The news that the New York Board of Trade (Nybot) was going into a good faith purchase agreement with the Intercontinental Exchange (ICE) was yet another chapter in the strange and twisting relationships of this industry. What makes this relationship even stranger is Nybot is housed on the New York Mercantile Exchange (Nymex) floor, and Nymex is in a battle with ICE for its product leadership. ICE launched electronic energy contracts on Nymex’s flagship WTI crude oil contact earlier this year, which prompted Nymex to finally make the move to side-by-side-electronic trading. In that move, Nymex worked out an agreement with the Chicago Mercantile Exchange to trade its contracts on Globex. Meantime, Nybot, the exchange that trades coffee, cocoa, sugar, cotton, the U.S. Dollar Index and some other smaller contracts, had agreed to a deal with the Chicago Board of Trade (CBOT) a while ago to place its financials on the CBOT’s electronic system, which actually is the Liffe Connect system. Bringing it full circle: ICE is the parent of the former International Petroleum Exchange, which is housed in London.
The truth is this isn’t a done deal with ICE/Nybot, as Nybot membership still has to approve it. Further, who knows what action this will prompt from Nymex, as it and Nybot have been flirting with a merger for years. Nybot moving to the Nymex floor seemed to have been a step in the right direction toward a merger. But traders being traders, nothing is done until, well, it is cleared. Hell, the fact that the Comex, which is a part of Nymex, still isn’t fully merged into the energy exchange highlights the diversified interests thwarting a single New York front.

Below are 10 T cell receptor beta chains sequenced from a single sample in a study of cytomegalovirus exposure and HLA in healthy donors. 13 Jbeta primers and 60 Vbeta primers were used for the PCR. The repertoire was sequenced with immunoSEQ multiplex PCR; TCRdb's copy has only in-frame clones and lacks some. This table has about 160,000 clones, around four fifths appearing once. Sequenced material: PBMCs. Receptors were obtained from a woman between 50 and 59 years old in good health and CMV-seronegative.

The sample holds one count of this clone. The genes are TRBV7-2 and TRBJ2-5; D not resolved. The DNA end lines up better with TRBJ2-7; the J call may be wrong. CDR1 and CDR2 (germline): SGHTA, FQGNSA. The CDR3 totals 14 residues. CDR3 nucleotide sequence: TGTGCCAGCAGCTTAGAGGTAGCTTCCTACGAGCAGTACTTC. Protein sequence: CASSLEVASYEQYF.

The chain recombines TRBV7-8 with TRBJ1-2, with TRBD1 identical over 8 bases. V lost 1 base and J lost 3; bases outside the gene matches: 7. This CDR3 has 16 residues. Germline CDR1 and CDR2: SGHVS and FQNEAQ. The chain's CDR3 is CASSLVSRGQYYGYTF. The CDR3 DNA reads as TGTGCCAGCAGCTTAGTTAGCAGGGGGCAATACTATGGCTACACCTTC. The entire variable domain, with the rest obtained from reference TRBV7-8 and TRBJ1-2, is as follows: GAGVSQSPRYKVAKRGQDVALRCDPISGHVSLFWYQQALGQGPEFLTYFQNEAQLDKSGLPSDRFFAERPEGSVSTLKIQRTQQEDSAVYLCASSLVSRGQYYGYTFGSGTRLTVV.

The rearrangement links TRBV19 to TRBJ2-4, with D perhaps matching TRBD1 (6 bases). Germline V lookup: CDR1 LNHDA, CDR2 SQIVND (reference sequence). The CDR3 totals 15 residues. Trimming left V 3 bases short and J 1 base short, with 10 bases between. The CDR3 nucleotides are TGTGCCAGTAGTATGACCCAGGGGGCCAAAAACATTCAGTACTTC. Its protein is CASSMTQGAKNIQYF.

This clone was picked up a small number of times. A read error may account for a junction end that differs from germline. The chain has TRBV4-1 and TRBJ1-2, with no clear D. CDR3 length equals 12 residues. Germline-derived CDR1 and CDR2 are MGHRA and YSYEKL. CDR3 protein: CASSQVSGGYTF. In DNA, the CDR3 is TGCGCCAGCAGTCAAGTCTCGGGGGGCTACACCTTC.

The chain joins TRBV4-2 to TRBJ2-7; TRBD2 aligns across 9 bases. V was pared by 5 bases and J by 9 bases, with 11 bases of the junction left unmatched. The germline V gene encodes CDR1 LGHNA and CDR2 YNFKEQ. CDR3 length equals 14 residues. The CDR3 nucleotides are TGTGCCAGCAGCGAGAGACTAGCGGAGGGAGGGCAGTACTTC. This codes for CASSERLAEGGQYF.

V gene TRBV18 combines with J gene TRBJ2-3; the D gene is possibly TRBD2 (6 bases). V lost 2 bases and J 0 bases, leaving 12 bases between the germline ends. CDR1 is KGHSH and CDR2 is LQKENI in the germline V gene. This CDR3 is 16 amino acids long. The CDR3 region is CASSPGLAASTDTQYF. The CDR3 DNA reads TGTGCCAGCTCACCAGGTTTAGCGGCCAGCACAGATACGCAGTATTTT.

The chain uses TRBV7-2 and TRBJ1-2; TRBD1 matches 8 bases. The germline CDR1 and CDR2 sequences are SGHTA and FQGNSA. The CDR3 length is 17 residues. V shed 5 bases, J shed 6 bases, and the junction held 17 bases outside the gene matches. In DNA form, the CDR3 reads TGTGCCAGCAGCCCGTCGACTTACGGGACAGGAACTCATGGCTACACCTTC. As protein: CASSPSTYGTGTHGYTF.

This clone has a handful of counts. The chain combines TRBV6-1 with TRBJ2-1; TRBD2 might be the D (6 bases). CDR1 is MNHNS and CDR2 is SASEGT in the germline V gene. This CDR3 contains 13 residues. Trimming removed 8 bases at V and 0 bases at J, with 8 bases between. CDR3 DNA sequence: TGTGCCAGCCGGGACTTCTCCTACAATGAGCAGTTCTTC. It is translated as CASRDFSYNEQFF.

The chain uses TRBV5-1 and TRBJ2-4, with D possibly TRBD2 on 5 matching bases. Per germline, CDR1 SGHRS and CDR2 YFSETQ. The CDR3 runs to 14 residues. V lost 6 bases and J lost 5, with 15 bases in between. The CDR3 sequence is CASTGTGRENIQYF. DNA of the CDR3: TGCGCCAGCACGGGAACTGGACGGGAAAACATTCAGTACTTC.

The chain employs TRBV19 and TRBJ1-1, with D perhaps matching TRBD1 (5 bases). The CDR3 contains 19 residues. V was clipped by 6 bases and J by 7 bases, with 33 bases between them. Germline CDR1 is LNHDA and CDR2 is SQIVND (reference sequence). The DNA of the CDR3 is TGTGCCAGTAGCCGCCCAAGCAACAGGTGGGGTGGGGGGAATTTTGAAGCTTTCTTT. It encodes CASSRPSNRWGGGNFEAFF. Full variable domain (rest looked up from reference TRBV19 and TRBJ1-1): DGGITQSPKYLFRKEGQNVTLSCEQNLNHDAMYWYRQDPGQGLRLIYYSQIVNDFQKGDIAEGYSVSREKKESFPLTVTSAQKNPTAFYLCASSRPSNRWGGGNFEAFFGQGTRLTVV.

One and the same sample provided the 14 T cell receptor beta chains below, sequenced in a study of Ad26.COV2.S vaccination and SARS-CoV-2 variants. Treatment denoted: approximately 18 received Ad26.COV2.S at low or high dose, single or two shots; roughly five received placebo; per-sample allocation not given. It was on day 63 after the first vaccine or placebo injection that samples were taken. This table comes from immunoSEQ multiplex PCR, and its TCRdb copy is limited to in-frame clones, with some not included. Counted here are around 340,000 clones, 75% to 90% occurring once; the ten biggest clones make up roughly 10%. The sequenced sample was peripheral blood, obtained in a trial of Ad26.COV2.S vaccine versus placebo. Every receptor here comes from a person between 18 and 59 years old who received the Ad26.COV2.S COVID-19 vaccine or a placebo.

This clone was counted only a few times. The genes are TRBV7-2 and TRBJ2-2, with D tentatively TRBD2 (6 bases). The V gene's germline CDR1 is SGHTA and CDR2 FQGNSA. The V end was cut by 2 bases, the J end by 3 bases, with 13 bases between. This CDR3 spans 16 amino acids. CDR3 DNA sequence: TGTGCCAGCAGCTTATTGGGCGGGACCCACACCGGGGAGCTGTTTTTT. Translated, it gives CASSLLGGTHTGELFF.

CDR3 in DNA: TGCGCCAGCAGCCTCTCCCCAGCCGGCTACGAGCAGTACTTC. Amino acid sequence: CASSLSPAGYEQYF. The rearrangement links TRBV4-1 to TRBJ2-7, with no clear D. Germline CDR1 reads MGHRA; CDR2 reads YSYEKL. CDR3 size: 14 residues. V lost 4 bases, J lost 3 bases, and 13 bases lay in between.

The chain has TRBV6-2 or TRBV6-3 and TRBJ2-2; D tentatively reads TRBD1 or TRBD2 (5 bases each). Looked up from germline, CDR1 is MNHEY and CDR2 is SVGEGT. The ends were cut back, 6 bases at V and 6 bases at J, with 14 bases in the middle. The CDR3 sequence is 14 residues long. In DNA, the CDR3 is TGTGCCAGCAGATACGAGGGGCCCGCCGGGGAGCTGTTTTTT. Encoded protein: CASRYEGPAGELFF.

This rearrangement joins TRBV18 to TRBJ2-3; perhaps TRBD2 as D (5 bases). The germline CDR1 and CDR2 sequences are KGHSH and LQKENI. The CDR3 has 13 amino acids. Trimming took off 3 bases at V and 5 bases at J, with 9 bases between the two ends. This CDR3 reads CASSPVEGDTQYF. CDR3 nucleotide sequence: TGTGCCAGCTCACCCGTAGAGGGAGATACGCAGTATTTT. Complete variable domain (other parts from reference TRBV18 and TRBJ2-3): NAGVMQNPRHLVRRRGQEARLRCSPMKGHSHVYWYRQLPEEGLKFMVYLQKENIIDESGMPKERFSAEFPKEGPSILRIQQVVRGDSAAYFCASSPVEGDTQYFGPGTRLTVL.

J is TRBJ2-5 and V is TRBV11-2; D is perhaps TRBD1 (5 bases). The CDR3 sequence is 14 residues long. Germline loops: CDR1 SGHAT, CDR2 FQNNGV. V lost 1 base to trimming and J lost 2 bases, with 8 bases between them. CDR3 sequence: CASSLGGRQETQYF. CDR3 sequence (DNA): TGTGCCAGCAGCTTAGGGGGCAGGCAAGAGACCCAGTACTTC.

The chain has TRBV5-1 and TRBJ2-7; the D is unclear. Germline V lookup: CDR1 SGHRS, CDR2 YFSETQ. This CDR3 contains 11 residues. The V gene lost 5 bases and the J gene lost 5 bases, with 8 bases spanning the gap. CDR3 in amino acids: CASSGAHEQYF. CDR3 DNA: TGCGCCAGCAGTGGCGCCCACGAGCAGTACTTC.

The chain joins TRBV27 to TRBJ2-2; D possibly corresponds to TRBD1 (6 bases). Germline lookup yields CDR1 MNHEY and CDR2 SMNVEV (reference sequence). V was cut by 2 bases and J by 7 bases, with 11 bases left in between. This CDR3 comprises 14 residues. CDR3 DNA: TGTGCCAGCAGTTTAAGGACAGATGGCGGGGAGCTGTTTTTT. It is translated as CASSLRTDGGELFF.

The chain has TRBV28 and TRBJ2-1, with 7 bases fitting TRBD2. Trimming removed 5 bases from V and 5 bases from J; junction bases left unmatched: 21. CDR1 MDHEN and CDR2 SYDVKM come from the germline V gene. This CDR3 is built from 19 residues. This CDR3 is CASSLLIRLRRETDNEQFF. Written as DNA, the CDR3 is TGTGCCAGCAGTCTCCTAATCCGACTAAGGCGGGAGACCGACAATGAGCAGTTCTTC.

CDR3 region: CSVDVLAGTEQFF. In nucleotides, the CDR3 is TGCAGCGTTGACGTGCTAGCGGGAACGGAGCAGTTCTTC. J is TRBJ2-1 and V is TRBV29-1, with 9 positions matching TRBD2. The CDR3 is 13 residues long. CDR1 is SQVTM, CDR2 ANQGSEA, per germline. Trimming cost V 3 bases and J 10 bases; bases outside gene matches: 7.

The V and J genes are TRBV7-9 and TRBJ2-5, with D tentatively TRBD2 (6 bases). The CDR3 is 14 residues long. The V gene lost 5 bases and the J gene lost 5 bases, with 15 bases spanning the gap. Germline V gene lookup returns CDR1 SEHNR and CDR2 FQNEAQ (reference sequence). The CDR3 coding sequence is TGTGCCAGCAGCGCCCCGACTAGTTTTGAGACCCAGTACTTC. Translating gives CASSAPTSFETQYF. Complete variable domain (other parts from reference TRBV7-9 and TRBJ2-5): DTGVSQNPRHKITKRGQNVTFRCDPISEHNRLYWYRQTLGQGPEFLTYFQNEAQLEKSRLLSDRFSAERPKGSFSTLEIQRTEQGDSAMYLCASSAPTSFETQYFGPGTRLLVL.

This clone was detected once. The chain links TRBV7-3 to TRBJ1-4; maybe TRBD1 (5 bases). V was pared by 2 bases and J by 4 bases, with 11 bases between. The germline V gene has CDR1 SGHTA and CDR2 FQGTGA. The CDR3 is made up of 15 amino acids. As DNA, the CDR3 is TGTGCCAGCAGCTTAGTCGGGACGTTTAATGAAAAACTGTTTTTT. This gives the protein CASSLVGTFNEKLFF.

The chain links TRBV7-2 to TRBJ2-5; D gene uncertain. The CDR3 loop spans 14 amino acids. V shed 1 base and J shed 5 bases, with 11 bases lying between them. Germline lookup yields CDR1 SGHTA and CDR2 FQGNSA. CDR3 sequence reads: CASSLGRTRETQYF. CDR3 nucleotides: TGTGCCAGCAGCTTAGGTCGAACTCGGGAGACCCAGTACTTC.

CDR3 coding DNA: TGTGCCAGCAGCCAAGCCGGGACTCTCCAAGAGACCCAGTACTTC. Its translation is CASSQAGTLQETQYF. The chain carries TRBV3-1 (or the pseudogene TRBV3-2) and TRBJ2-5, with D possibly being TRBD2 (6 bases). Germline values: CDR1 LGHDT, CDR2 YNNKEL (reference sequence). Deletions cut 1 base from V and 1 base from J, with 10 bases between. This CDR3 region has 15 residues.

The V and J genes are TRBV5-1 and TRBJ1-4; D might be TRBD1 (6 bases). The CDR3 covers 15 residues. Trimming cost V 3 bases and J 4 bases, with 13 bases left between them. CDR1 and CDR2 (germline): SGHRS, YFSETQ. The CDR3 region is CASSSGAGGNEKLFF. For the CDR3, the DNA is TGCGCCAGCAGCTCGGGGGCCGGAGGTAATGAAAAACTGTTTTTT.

Nor are the U.S. exchanges alone in this regard, as we wrote last month on the continued wheeling and dealing in the purchase of the Euronext-Liffe exchange. What makes the Nybot/ICE merger stranger is Nybot’s proximity to Nymex. I asked one Nybot insider, if the ICE deal goes through, how Nymex could continue to allow them to stay there, as they would be a competitor. He noted that the people making the deal must have taken that into consideration, but bottom line: if it is a good enough deal, moving won’t be a big issue. But he added, who knows if this might prompt some kind of counter offer from Nymex, which actually has its hands full with Comex. And what does the CBOT think, having its software offering dumped for the ICE platform?
In many ways, these thrusts and parries mirror what is happening on the geopolitical scene, which has prompted even more volatility in the energy markets. In “Where are energy markets headed?” by analyst Dominick A. Chirichella, he outlines how all the woes and worries going on in and beyond the Middle East are contributing to energy’s volatility. The August/September dip in crude oil prices, despite some major upheavals, including British Petroleum’s pipeline problem in Alaska curbing supplies from the North Slope, the escalating Iraq war, sword rattling with Iran and threats from Venezuela’s President Hugo Chávez, it seems to be a short-term move. Demand is still high. Geopolitical events are still unstable at best. Alternative energy growth isn’t moving fast enough to be a major factor anytime soon in weaning us off petroleum. Chances are discord won’t end anytime soon. Expect energy prices to keep rising, turmoil to keep increasing and for exchanges to continue to be enterprising about price discovery, whether it’s on their products, or themselves.